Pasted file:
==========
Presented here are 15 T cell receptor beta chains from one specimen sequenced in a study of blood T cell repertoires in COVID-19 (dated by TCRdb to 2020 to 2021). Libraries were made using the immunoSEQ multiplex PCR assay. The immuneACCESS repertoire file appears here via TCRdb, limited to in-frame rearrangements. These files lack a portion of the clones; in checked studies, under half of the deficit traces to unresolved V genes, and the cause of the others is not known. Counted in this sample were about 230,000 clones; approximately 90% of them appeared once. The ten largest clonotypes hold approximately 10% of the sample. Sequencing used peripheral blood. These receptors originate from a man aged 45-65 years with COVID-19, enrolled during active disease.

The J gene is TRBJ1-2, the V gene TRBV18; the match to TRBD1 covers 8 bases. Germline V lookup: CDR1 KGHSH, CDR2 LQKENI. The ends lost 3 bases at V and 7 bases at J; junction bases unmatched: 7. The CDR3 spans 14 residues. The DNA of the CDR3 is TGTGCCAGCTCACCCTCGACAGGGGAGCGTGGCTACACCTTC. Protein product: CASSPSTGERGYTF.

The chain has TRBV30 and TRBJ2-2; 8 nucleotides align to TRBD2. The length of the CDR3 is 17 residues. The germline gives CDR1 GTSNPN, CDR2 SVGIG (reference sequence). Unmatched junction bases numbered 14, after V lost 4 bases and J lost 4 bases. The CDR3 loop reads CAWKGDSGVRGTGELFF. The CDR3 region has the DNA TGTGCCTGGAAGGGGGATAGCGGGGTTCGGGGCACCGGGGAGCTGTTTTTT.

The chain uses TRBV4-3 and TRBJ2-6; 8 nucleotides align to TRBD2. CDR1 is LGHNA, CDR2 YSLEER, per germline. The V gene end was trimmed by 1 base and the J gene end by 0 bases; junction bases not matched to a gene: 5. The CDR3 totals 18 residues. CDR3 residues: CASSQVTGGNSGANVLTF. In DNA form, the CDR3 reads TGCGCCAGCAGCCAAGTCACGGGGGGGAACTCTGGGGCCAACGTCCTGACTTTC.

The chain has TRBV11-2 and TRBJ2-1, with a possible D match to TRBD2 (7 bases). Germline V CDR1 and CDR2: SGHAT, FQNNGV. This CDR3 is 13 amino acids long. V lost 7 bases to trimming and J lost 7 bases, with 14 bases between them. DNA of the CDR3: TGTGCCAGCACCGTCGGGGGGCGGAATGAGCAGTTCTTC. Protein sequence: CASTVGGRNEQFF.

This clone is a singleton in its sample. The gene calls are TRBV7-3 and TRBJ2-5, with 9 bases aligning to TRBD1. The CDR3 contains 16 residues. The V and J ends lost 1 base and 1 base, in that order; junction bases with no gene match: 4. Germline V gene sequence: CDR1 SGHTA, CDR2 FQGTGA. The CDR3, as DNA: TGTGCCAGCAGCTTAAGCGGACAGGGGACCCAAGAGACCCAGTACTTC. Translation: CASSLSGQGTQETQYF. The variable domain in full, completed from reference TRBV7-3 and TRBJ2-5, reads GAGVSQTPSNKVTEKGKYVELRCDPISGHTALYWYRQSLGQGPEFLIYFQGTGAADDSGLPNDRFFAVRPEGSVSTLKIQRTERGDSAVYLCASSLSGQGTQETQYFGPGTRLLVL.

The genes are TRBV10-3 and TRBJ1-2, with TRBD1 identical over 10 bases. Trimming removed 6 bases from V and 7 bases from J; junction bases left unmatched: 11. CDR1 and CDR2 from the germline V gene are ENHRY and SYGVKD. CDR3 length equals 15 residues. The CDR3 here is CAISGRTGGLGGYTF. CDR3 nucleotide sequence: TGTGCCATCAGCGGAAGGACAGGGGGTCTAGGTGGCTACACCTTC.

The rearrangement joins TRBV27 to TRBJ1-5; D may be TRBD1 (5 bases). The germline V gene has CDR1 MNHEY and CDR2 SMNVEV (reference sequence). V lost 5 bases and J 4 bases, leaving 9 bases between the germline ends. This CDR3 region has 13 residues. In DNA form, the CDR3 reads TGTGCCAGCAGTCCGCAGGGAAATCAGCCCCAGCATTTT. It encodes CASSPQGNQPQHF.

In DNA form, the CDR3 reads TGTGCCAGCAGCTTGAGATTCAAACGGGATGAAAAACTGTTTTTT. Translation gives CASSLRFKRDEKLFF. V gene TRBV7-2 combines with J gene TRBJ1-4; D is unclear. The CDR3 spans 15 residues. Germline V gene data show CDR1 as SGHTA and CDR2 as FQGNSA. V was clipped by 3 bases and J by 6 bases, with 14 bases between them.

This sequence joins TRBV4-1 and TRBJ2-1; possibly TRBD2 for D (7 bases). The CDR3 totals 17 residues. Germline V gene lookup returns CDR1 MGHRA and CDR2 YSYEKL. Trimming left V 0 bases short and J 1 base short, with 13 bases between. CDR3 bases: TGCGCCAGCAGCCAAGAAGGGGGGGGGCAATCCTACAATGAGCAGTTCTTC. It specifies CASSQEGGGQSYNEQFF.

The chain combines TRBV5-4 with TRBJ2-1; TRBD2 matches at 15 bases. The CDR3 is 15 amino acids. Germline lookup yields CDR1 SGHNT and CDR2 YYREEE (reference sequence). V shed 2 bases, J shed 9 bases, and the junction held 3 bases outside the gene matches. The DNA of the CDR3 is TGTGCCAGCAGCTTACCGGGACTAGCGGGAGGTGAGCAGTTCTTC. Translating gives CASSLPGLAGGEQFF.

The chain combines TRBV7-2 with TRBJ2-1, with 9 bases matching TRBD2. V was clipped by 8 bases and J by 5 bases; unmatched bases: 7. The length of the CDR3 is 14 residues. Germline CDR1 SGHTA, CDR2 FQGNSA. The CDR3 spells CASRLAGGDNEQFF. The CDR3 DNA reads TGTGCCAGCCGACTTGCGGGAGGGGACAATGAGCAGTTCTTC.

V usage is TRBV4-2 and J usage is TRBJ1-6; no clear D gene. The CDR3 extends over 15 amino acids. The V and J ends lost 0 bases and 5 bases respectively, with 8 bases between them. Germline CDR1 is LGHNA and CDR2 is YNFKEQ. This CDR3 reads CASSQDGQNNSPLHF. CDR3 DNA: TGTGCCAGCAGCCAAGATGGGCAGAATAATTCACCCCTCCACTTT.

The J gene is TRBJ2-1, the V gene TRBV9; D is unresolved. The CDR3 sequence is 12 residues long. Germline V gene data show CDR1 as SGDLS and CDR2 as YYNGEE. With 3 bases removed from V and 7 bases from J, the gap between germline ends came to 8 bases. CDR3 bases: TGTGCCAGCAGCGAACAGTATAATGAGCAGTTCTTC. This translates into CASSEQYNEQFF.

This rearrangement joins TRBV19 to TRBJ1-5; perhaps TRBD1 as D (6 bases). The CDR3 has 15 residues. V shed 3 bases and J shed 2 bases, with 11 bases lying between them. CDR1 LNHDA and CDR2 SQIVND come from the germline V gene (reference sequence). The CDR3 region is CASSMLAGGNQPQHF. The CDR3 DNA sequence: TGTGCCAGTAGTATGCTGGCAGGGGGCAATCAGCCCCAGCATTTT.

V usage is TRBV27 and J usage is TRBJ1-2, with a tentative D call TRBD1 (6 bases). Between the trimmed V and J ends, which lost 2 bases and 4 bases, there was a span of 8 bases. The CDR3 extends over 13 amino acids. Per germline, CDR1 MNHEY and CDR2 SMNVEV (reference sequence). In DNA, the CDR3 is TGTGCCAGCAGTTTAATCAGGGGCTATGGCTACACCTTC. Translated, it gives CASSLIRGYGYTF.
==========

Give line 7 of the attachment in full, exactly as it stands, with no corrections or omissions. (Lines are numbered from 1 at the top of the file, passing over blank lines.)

The genes are TRBV10-3 and TRBJ1-2, with TRBD1 identical over 10 bases. Trimming removed 6 bases from V and 7 bases from J; junction bases left unmatched: 11. CDR1 and CDR2 from the germline V gene are ENHRY and SYGVKD. CDR3 length equals 15 residues. The CDR3 here is CAISGRTGGLGGYTF. CDR3 nucleotide sequence: TGTGCCATCAGCGGAAGGACAGGGGGTCTAGGTGGCTACACCTTC.